Scott Garrett’s Vision for Our Economic Demise
I wrote a tounge-in-cheek article last Tuesday entitled It’s Time for Another symbolic Vote, Mr. Speaker in which I urged Scott Garrett to convince his Republican colleagues to hold a vote on Paul Ryan’s revamped economic roadmap.
Ryan’s’ new plan still replaces Medicare with a voucher system that would shift the costs of senior health care from the government to the elderly. In addition, Ryan would replace the current multi-tiered income tax rates with only two rates, 10% and 25%. The plan would eliminate most personal deductions including the home mortgage deduction and likely the deduction for state and local taxes. I say “likely” because the Ryan Plan is quite vague on details.
, written in The Fiscal Times by Bruce Bartlett, takes the plan to task. The salient point to me was this paragraph:
“There are virtually no details. For example, we have no idea what income level the new tax brackets would apply to. Consequently, it is impossible to score the Ryan plan accurately. The took a stab at it by assuming that the current 10 percent bracket would stay the same and the 15 percent bracket would be abolished, as well as all rates above the current 25 percent bracket. It estimates that this provision would reduce revenues by $2.5 trillion over the next 10 years. The total revenue loss of all provisions would be . ”
So in the upside down world of Paul Ryan, we’re going to balance the budget by taking in less revenue. To make the numbers add up, we would have to eliminate virtually all discretionary spending. Ryan’s plan wouldn’t impact military spending and would effectively lower taxes on the wealthy while at the same time eliminating funding for the FDA (the people tasked with keeping our food safe), AIDS research, food stamps, the earned income tax credit, funding for NIH research, etc.
This is the plan all but 10 House Republicans vote for on Wednesday of this week. So I thank you Republicans for once again voting to balance the budget on the backs of the poor, the middle class and the elderly while at the same time finding a way to give tax breaks to the top 1 percent.
I thought this was the best possible way to draw a clear distinction between the different direction the two parties have for this country. I was wrong. Scott Garrett wasn’t satisfied with simply supporting this “more fantasy than reality” legislation. In his opinion, Ryan’s plan did not go far enough. Scott Garrett proudly acknowledged being the architect of an alternative budget the Republican Study Committee (RSC) brought up as a substitute to the Ryan proposal.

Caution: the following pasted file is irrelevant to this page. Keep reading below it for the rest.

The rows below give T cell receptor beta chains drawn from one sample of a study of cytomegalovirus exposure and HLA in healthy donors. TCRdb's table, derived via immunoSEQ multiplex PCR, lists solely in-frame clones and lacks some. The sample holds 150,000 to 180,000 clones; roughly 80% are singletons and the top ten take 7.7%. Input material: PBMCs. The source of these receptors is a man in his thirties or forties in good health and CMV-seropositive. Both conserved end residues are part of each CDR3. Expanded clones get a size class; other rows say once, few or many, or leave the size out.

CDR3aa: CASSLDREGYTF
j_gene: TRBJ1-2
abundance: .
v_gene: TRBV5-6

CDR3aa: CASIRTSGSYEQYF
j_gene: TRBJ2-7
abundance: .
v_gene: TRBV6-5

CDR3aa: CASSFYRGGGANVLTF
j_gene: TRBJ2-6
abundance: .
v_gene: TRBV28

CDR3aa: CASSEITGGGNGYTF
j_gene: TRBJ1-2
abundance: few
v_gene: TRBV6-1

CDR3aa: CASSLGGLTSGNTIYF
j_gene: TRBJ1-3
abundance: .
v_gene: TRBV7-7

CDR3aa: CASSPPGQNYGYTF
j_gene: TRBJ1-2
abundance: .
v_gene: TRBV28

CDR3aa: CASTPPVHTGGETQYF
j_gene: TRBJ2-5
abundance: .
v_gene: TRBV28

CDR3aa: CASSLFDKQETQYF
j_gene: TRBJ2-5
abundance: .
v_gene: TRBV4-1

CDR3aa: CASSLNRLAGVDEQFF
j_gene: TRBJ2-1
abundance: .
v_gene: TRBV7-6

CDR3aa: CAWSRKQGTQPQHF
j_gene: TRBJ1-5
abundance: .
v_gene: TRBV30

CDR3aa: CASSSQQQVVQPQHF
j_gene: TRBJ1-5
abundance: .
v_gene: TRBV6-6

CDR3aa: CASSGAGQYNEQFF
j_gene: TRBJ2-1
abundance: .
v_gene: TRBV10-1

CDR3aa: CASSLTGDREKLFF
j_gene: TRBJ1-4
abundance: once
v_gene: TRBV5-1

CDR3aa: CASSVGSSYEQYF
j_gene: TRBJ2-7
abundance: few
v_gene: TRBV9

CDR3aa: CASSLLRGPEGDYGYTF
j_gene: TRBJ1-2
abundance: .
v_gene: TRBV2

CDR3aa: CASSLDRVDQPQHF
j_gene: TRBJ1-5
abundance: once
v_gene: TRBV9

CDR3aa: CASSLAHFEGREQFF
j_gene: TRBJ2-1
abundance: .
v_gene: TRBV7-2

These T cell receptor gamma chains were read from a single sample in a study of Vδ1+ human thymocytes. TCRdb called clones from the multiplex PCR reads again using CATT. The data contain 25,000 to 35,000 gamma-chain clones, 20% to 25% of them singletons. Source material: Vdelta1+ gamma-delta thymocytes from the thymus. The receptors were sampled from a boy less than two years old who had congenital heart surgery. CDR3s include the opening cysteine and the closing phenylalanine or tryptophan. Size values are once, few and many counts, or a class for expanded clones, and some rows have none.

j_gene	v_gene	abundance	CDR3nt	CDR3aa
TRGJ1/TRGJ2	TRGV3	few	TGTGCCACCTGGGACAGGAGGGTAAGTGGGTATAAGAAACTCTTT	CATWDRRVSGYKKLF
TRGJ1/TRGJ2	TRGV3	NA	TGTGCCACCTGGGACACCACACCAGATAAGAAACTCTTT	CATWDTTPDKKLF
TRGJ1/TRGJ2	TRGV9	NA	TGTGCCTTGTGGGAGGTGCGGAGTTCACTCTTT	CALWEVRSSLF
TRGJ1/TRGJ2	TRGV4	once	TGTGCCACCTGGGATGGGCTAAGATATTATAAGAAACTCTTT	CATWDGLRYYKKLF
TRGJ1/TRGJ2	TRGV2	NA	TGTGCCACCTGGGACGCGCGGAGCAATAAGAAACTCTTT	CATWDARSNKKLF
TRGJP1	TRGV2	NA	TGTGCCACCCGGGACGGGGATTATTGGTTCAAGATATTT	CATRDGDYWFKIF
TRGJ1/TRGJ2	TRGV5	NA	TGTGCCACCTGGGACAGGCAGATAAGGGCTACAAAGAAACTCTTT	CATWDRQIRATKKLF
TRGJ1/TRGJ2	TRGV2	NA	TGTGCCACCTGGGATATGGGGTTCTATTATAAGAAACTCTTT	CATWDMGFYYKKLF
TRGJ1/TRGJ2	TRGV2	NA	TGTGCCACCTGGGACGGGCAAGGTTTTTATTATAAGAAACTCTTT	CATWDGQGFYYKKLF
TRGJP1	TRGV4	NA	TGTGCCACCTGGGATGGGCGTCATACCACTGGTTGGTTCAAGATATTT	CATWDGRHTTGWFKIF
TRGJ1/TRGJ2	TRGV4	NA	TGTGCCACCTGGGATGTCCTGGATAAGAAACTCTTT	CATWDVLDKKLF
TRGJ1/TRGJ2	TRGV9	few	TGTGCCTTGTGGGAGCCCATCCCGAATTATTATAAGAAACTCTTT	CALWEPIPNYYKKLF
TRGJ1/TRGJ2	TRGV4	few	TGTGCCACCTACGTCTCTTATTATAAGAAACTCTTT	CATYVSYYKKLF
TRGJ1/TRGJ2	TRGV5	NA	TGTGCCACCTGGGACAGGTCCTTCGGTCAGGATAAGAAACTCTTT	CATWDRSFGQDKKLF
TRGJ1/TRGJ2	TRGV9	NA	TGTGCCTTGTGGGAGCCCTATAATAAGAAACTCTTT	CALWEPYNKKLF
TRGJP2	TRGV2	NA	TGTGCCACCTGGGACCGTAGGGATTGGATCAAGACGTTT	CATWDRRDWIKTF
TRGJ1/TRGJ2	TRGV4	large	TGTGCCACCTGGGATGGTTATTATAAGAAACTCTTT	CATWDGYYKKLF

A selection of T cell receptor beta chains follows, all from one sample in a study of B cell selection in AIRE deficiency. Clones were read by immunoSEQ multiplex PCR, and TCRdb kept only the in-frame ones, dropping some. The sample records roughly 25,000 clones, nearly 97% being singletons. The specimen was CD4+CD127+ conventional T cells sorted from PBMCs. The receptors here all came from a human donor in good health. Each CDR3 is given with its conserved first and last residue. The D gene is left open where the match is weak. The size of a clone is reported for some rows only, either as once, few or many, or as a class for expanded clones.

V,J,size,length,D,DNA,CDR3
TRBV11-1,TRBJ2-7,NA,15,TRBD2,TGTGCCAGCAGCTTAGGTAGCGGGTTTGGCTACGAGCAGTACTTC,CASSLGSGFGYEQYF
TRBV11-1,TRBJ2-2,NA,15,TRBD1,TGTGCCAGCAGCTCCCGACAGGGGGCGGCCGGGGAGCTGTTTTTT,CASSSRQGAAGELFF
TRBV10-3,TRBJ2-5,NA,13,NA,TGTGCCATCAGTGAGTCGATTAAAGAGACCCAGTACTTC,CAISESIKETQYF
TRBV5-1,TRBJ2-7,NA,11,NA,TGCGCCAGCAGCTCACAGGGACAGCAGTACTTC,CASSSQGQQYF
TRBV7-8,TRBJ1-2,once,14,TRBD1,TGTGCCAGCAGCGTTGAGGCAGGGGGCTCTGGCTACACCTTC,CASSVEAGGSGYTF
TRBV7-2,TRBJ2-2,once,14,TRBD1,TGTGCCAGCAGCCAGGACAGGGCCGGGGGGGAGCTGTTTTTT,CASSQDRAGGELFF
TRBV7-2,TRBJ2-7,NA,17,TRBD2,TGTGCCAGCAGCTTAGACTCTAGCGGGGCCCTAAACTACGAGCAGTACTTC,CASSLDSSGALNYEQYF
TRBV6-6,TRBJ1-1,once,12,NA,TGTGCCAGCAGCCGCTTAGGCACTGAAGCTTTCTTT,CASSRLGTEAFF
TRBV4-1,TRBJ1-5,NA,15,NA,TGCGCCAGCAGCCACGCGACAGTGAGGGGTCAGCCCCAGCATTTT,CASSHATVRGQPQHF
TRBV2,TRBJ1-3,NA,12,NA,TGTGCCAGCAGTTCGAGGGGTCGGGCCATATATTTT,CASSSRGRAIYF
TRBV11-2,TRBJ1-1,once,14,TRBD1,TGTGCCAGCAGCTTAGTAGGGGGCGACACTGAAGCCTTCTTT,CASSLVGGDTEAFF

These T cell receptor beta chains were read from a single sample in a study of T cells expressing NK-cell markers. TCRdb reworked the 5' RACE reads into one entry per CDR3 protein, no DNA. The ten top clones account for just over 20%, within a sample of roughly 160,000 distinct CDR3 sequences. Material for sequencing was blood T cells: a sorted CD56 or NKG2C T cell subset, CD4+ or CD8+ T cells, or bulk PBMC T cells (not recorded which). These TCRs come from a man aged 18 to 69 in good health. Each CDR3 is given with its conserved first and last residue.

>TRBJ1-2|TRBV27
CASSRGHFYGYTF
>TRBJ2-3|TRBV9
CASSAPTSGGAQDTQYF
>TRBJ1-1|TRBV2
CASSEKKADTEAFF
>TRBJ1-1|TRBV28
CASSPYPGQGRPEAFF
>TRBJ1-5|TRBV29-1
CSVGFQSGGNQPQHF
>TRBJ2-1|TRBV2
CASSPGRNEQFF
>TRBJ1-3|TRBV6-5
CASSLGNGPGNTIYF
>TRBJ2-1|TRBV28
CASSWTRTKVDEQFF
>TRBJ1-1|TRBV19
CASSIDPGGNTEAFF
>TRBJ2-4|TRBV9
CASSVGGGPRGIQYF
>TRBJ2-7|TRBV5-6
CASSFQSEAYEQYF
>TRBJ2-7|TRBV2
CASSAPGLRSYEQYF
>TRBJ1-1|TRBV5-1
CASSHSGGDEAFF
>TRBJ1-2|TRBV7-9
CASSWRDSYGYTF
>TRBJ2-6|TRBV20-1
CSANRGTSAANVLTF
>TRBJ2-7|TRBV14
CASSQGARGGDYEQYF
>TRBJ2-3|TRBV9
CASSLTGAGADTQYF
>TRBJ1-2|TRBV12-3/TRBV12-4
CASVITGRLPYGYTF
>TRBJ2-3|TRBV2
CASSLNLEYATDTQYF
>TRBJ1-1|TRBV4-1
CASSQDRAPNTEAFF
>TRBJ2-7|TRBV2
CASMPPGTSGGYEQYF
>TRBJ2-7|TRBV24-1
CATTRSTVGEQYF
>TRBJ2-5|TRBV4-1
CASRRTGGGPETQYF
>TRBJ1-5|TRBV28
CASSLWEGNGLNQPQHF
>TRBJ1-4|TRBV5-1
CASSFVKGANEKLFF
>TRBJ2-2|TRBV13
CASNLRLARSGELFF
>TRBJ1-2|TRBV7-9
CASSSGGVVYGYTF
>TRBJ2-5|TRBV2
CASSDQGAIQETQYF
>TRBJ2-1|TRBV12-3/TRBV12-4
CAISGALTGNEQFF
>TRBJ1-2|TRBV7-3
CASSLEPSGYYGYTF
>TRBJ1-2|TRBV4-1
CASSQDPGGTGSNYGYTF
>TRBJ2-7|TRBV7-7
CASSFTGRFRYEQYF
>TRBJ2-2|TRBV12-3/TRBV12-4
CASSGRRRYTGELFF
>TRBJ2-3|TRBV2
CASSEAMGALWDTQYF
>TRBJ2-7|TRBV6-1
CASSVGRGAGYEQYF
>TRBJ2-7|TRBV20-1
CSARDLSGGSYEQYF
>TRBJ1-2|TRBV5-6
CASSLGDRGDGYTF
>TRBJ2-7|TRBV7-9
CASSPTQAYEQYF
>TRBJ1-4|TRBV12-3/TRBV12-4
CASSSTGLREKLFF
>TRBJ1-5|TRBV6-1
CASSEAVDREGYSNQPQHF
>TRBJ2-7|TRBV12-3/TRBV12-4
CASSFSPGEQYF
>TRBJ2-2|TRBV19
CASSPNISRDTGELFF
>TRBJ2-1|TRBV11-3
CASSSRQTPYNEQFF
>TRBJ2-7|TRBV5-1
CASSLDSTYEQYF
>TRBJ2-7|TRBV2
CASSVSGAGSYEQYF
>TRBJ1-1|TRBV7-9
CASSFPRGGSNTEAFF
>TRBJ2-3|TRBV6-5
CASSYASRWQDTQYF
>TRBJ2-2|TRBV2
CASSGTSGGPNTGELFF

Scott Garrett’s proposal is the Ryan plan on steroids. In addition to keeping Ryan’s replacement of Medicare with a voucher system, Garrett proposed two far-reaching cuts. One would cut discretionary spending by nearly $100 billion more in 2013. He would then cap spending at that reduced level for 5 years. Like the Ryan proposal, Garrett’s plan requires us to take him at his word because neither Representative wants to actually tell the American people what specifically will be removed from the current budget. In theory, Garrett’s plan cuts $2.2 trillion more than Ryan’s plan, and supposedly balances the budget 20 years earlier than would Ryan’s proposal. Again, with so little of either proposal detailed, we’re forced to guess at most of the substance.
At the risk of repeating myself, it makes no sense to limit – or in this case, stop government spending during a recession. There are three sectors that inject capital into the economy. Business, consumers and the government. Businesses aren’t spending or hiring because there is a reduced demand for goods and services. Consumers aren’t spending because so many people are either out of work, under-employed or fear being laid off. Thus government is the only sector capable of infusing the economy with capital. Scott Garrett would prefer to see this recession turn into a depression.
Mr. Garrett’s proposal failed to pass on the House floor, but not before Mr. Garrett and 135 of his Republican colleagues went on record saying that the Ryan plan didn’t go far enough. The cuts should be deeper and the burden for these cuts should fall primarily on the elderly and the people just trying to keep their heads above water.
Mr. Garrett has laid this gift at the feet of his Democratic challengers. If’s time for these challengers to expose this gift for what it is; an economic depression wrapped in faulty assumptions and bad economic policy.